Renewables generated more electricity than brown coal over summer, report finds

Renewable energy also produced 40% more than gas and was exceeded only by black coal

Renewable energy also produced 40% more than gas and was exceeded only by black coal




Renewable energy generated more electricity than brown coal during Australia’s summer for the first time in 2017-18, according to a new report by Green Energy Markets.

Continued growth in solar pushed renewable generation in Australia to just under 10,000 gigawatt hours between December 2017 and February 2018. With the Hazelwood plant knocked out of the system last year, brown coal’s output in the same period was just over 9,100 GWh.

Renewables produced 40% more than gas over the period and was exceeded only by black coal.

The report, commissioned by GetUp, found renewables were generating particularly large amounts of electricity when it was most needed, producing 32% more than brown coal during summer between 11am and 7pm, when demand peaks.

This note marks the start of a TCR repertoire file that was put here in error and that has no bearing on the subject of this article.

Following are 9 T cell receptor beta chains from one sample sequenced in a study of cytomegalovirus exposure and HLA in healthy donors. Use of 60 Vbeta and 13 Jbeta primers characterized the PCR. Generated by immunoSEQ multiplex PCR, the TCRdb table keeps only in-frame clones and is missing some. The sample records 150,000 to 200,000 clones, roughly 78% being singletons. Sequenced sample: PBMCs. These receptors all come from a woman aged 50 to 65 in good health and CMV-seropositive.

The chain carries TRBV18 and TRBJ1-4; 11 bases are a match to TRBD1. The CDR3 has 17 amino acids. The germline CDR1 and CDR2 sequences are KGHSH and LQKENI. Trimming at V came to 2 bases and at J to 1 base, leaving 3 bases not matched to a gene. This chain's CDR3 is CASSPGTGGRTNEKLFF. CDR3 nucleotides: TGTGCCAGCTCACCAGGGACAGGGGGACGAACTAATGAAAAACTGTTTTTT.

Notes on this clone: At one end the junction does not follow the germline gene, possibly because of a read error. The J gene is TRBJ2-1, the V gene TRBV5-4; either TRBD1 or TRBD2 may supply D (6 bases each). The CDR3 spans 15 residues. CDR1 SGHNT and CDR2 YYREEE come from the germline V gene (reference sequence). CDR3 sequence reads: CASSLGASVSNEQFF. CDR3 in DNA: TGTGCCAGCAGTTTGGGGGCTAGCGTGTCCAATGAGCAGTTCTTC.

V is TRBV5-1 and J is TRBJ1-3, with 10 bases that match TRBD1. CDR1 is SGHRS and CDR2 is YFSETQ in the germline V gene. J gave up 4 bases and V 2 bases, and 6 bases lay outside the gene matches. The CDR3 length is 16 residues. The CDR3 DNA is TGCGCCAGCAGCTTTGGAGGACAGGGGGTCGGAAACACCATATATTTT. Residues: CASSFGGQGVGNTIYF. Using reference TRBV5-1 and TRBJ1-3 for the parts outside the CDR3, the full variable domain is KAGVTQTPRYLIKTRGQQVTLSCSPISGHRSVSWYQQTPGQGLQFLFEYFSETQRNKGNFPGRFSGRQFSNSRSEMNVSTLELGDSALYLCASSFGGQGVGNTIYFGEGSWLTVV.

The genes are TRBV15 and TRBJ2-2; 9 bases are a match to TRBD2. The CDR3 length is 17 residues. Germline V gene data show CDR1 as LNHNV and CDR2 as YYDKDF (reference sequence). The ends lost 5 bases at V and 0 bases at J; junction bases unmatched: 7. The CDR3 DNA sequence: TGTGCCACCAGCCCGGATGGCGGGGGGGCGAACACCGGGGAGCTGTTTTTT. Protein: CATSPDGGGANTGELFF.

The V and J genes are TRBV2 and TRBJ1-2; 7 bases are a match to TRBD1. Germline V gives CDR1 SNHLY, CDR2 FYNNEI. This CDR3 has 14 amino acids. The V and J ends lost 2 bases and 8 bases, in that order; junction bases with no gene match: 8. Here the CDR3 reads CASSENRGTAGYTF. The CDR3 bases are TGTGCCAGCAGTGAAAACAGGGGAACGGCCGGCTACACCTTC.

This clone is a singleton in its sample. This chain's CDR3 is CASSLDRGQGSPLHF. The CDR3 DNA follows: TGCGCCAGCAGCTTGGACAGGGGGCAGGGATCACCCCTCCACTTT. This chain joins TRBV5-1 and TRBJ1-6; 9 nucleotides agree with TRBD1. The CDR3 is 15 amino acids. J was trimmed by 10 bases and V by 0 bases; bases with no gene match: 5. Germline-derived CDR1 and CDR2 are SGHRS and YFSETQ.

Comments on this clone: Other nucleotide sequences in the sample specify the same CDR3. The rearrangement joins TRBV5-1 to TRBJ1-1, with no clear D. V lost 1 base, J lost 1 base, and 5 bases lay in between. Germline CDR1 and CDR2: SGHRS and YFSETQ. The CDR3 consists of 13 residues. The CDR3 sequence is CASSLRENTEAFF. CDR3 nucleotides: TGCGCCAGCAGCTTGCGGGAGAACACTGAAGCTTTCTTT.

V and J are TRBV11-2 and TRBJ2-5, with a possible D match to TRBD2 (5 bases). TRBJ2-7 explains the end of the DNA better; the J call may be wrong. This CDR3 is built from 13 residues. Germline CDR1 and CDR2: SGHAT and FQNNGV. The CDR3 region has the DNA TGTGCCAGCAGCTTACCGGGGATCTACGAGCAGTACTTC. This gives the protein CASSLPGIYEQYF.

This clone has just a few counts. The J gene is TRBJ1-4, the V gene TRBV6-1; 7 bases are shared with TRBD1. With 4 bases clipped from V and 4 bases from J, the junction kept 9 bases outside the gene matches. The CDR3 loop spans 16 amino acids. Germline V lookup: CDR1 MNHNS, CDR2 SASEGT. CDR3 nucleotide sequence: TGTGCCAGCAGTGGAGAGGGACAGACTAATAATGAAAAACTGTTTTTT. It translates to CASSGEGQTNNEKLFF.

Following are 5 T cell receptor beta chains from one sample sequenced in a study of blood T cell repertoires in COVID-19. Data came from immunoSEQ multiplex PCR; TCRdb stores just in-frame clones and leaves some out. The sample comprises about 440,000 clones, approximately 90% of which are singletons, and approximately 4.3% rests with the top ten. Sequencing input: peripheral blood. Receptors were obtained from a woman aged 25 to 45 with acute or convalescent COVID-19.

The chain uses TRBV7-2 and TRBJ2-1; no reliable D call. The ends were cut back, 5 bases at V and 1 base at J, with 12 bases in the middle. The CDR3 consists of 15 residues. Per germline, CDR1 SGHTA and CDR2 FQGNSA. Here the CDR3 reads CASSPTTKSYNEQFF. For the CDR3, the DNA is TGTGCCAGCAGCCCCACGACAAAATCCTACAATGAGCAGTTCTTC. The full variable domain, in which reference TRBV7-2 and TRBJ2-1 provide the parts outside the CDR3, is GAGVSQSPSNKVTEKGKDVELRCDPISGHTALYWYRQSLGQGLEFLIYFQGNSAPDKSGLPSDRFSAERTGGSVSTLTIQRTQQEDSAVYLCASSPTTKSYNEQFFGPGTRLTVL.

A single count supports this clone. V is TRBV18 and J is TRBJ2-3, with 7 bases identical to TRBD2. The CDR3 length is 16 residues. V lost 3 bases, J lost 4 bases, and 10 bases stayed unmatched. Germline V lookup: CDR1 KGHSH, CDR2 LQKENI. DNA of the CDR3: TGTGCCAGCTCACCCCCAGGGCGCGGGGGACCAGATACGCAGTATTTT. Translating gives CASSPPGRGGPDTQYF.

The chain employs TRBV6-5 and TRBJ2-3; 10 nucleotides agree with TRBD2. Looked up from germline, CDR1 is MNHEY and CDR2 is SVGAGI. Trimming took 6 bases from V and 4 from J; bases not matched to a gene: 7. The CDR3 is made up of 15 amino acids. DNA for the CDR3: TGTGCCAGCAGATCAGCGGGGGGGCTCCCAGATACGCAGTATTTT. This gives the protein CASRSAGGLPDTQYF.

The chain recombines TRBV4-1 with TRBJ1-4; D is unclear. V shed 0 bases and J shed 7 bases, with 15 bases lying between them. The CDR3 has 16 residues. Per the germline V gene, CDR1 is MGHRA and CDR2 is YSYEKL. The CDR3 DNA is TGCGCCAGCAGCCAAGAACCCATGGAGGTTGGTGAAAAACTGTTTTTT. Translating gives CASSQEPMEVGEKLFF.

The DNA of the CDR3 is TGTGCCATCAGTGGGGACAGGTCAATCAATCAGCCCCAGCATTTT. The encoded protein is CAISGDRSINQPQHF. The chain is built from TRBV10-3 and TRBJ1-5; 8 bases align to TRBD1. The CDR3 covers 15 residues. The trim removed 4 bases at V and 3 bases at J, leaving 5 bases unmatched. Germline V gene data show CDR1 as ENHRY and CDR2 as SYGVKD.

Coal in decline: an energy industry on life support

Solar in particular was working to support the system, on average producing more than Hazelwood was capable of producing between 9am and 5pm.

A further 5,000 megawatts of large-scale renewables projects was under construction in February, supporting 17,445 jobs.

GetUp’s campaign director, Miriam Lyons, said the latest renewable energy index showed renewables were keeping the lights on while coal became increasingly unreliable.

“Over summer renewables kept houses cool and lights on during peak demand times when people needed electricity most,” Lyons said. “Meanwhile dirty old coal plants are becoming increasingly unreliable in the heat.

“These ageing clunkers failed 36 times over summer.

“Clean energy rescued people from blackouts this summer. When the clapped-out Loy Yang coal plant tripped, South Australia’s giant Tesla battery reacted in milliseconds to keep the power on.

“It’s clear that a smart electricity grid based on a combination of renewable energy and storage is the best way to deliver clean, affordable energy for all Australians.”



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